Since ancient times, ocean-going explorers have relied on three things: experience, sturdy vessels and knowledge of the stars. Expeditions of the 18th century travelled great distances and followed courses that took them around the globe. Sailors used a mixture of seafaring traditions, philosophical thought and modern scientific developments to help them. Their ships needed to be seaworthy and versatile enough to meet with conditions ranging from tropical storms to Arctic ice. Flexible and buoyant wood was used to construct ocean vessels, including warships, small manoeuvrable vessels for charting surveys, and the finely crafted canoes of the indigenous peoples of the Pacific Northwest.
Powered by the wind that filled their great sails, barques, corvettes, and merchant vessels were tested by weather and currents cycling around the world’s oceans. Shipbuilding advanced through a process of trial, error, and tradition, which meant the basics of 18th century boat design were still based on techniques popularized hundreds of years earlier. Buyers and captains could order modifications to a few standard vessel types, but the emerging scientific understanding of stability of vessels at sea and sail power was rarely applied to architectural and engineering improvements in the shipyards of Europe, Russia and the Americas.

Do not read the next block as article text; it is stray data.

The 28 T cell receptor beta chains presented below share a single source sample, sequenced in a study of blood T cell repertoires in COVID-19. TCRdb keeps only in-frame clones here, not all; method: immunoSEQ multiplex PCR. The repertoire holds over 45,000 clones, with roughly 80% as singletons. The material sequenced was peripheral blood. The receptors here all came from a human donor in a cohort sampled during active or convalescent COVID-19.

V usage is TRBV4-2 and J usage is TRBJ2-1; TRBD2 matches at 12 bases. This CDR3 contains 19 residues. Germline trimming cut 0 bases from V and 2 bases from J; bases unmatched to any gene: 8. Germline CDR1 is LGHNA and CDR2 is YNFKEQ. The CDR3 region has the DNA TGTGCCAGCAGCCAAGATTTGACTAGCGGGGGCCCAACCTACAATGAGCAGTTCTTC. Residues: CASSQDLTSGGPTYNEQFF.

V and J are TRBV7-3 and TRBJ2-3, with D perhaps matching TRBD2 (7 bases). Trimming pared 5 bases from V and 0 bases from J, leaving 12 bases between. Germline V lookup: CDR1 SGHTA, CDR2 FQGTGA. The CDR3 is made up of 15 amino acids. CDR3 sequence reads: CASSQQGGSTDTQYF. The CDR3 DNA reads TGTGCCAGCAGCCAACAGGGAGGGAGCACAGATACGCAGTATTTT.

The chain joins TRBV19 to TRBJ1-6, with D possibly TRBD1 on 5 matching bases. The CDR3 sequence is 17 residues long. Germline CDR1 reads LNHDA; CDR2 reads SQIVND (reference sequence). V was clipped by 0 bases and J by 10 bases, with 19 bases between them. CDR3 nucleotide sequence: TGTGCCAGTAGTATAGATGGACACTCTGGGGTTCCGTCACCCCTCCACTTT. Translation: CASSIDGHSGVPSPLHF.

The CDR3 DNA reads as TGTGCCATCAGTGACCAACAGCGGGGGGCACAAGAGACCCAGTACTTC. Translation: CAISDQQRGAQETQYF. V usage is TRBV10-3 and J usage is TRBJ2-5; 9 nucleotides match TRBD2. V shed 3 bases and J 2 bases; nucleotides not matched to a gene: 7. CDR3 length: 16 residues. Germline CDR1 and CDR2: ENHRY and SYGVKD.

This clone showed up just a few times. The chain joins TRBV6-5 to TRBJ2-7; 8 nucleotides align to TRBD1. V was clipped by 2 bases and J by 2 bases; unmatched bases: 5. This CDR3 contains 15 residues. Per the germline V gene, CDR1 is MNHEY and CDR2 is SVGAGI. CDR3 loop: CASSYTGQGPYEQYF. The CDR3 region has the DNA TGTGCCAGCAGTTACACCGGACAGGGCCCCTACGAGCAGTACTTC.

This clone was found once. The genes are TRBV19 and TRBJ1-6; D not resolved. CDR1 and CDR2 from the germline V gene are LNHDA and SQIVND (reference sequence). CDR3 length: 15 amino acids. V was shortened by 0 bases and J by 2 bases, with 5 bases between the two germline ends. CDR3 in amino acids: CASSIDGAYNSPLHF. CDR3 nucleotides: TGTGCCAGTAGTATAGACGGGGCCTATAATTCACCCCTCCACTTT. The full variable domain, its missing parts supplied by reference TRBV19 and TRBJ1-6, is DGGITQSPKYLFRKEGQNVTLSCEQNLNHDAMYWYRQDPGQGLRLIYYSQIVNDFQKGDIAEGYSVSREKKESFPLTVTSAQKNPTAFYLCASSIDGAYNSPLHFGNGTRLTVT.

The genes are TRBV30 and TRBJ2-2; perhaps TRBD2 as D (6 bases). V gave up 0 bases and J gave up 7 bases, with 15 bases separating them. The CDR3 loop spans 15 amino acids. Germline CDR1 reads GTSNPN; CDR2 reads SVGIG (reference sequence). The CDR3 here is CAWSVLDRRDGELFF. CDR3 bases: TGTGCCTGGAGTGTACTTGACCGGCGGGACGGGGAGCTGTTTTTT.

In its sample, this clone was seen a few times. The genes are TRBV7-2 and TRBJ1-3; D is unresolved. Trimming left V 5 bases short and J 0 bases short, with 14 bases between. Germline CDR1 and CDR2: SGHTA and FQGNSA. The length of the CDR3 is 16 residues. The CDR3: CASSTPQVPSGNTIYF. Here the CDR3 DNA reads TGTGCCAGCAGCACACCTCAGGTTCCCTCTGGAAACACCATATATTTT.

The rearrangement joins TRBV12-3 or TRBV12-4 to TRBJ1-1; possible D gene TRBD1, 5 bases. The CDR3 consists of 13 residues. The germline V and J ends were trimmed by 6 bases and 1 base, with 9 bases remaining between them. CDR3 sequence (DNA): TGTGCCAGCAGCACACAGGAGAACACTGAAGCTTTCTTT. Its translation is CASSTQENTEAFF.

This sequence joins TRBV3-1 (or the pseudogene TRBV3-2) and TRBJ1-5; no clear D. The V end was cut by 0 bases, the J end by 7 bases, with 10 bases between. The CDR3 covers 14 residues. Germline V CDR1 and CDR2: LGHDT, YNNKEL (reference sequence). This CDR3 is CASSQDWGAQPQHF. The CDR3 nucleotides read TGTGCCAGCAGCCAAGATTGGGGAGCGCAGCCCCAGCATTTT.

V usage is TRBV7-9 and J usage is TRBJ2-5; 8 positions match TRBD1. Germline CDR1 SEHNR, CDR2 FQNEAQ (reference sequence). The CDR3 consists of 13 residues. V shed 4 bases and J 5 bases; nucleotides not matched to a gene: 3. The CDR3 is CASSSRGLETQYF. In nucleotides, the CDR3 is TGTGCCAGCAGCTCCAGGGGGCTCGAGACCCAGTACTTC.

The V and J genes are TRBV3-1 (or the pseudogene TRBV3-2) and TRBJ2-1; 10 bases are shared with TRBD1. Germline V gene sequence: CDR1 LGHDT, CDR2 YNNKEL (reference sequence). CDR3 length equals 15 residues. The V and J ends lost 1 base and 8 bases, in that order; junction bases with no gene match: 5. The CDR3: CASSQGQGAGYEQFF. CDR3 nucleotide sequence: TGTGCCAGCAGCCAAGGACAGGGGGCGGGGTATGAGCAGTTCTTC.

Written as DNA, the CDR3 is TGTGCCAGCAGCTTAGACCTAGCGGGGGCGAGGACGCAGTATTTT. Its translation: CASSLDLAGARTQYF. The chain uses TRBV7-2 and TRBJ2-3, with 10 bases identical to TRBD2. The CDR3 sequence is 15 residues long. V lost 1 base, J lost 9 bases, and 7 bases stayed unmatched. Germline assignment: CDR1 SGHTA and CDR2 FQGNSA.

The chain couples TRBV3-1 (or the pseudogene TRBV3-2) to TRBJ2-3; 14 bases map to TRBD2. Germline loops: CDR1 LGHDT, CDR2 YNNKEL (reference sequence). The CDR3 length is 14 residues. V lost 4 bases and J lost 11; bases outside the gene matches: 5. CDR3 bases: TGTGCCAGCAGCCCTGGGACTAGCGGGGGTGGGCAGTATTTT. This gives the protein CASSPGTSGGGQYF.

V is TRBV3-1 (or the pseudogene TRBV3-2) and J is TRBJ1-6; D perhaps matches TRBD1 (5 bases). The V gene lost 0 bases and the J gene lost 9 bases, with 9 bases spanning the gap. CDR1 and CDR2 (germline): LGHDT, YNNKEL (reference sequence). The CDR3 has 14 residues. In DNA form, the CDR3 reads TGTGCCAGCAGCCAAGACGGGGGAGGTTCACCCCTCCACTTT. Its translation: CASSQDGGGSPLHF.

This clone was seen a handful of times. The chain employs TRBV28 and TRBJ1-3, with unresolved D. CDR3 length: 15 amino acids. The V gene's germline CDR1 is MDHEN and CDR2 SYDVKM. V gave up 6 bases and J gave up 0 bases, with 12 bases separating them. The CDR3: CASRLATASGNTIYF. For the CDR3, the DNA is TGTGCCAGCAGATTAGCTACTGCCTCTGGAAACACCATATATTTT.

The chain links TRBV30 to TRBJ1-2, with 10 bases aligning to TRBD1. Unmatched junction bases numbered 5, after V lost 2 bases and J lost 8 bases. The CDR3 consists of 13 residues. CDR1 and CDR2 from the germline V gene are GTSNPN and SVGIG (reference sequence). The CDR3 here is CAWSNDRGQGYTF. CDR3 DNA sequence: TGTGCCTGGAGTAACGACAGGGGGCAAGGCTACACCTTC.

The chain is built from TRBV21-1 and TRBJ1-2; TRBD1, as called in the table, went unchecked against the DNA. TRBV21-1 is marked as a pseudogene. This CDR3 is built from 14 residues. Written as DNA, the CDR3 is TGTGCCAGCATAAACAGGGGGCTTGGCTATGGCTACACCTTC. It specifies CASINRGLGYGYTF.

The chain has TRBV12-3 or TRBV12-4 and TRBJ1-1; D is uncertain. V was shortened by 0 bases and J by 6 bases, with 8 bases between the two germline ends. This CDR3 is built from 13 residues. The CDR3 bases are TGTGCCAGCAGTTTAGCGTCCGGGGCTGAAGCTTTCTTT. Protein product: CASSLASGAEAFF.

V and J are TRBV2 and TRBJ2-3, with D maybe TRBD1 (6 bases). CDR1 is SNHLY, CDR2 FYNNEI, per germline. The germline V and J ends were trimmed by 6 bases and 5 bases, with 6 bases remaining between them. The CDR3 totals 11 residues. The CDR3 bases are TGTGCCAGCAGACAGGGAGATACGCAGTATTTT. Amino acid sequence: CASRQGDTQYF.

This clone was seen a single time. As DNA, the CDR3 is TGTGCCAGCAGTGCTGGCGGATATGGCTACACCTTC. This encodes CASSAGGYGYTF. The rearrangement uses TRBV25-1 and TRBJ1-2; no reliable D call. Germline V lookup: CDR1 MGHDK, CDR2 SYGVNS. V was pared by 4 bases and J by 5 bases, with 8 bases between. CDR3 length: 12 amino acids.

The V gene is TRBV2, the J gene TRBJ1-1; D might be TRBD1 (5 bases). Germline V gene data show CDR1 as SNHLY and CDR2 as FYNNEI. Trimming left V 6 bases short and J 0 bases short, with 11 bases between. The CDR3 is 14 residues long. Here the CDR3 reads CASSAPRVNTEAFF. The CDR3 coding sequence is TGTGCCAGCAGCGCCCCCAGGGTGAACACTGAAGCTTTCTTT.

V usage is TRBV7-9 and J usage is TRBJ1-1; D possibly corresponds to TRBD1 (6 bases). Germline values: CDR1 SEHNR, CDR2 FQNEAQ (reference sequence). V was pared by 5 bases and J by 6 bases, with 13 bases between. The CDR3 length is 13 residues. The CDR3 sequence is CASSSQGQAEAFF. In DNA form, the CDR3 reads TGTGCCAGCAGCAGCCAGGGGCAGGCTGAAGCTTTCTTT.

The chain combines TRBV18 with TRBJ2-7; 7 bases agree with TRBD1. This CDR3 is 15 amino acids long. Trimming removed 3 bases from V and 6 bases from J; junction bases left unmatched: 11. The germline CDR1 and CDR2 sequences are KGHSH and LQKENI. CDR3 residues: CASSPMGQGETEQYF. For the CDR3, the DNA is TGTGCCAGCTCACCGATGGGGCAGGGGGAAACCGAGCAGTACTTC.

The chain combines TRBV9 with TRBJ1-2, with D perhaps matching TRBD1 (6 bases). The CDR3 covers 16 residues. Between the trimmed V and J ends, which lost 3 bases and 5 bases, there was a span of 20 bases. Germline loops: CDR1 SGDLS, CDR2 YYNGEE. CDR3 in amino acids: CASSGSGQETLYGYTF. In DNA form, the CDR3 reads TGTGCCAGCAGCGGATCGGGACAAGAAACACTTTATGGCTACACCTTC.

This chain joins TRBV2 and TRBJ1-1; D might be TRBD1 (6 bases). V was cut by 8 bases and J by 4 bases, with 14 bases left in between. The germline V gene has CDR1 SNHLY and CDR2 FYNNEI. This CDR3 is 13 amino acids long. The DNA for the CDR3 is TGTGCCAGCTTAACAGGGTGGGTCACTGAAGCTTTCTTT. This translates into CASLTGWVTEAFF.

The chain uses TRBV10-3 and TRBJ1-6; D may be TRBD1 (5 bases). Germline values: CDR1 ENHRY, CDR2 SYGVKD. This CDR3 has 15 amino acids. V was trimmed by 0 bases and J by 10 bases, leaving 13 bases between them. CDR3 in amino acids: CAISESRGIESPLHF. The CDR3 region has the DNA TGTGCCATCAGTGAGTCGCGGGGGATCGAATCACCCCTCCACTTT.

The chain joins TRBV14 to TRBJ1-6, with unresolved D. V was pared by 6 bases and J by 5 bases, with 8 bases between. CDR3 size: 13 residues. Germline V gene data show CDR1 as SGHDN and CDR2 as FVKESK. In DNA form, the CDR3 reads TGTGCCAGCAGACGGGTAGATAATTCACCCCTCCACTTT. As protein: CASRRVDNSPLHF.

Scientists and astronomers dedicated themselves to the quest for an accurate system for the measurement of an east-west position on the globe known as longitude. The rocky, island-filled coastline of the Pacific Northwest was demanding for navigators. Expeditions relied on careful logbook and record keeping, along with a toolkit of navigational instruments to measure distance and time as they travelled. These measurements were added to maps of the ocean and coastline known as charts. The ability to pass on nautical information in the form of charts allowed other expeditions to build on experiences and observations made in the Pacific.